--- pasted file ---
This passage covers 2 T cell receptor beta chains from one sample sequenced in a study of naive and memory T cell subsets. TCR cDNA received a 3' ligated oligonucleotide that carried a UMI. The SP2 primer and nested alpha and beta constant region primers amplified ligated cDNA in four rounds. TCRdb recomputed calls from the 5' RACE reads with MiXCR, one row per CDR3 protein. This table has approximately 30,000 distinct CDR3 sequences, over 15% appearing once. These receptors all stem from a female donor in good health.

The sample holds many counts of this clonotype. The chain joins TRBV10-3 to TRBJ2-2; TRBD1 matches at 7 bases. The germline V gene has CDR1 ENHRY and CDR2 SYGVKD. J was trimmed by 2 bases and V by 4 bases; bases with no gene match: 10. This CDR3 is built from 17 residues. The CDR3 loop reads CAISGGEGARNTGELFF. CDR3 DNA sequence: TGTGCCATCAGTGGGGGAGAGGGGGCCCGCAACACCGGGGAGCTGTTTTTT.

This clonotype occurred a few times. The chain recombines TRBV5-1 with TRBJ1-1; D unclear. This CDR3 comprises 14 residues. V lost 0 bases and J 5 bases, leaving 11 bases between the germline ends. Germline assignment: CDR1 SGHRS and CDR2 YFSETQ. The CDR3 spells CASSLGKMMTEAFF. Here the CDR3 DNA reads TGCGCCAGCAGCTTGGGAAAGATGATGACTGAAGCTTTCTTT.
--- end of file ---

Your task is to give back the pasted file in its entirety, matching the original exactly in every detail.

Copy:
This passage covers 2 T cell receptor beta chains from one sample sequenced in a study of naive and memory T cell subsets. TCR cDNA received a 3' ligated oligonucleotide that carried a UMI. The SP2 primer and nested alpha and beta constant region primers amplified ligated cDNA in four rounds. TCRdb recomputed calls from the 5' RACE reads with MiXCR, one row per CDR3 protein. This table has approximately 30,000 distinct CDR3 sequences, over 15% appearing once. These receptors all stem from a female donor in good health.

The sample holds many counts of this clonotype. The chain joins TRBV10-3 to TRBJ2-2; TRBD1 matches at 7 bases. The germline V gene has CDR1 ENHRY and CDR2 SYGVKD. J was trimmed by 2 bases and V by 4 bases; bases with no gene match: 10. This CDR3 is built from 17 residues. The CDR3 loop reads CAISGGEGARNTGELFF. CDR3 DNA sequence: TGTGCCATCAGTGGGGGAGAGGGGGCCCGCAACACCGGGGAGCTGTTTTTT.

This clonotype occurred a few times. The chain recombines TRBV5-1 with TRBJ1-1; D unclear. This CDR3 comprises 14 residues. V lost 0 bases and J 5 bases, leaving 11 bases between the germline ends. Germline assignment: CDR1 SGHRS and CDR2 YFSETQ. The CDR3 spells CASSLGKMMTEAFF. Here the CDR3 DNA reads TGCGCCAGCAGCTTGGGAAAGATGATGACTGAAGCTTTCTTT.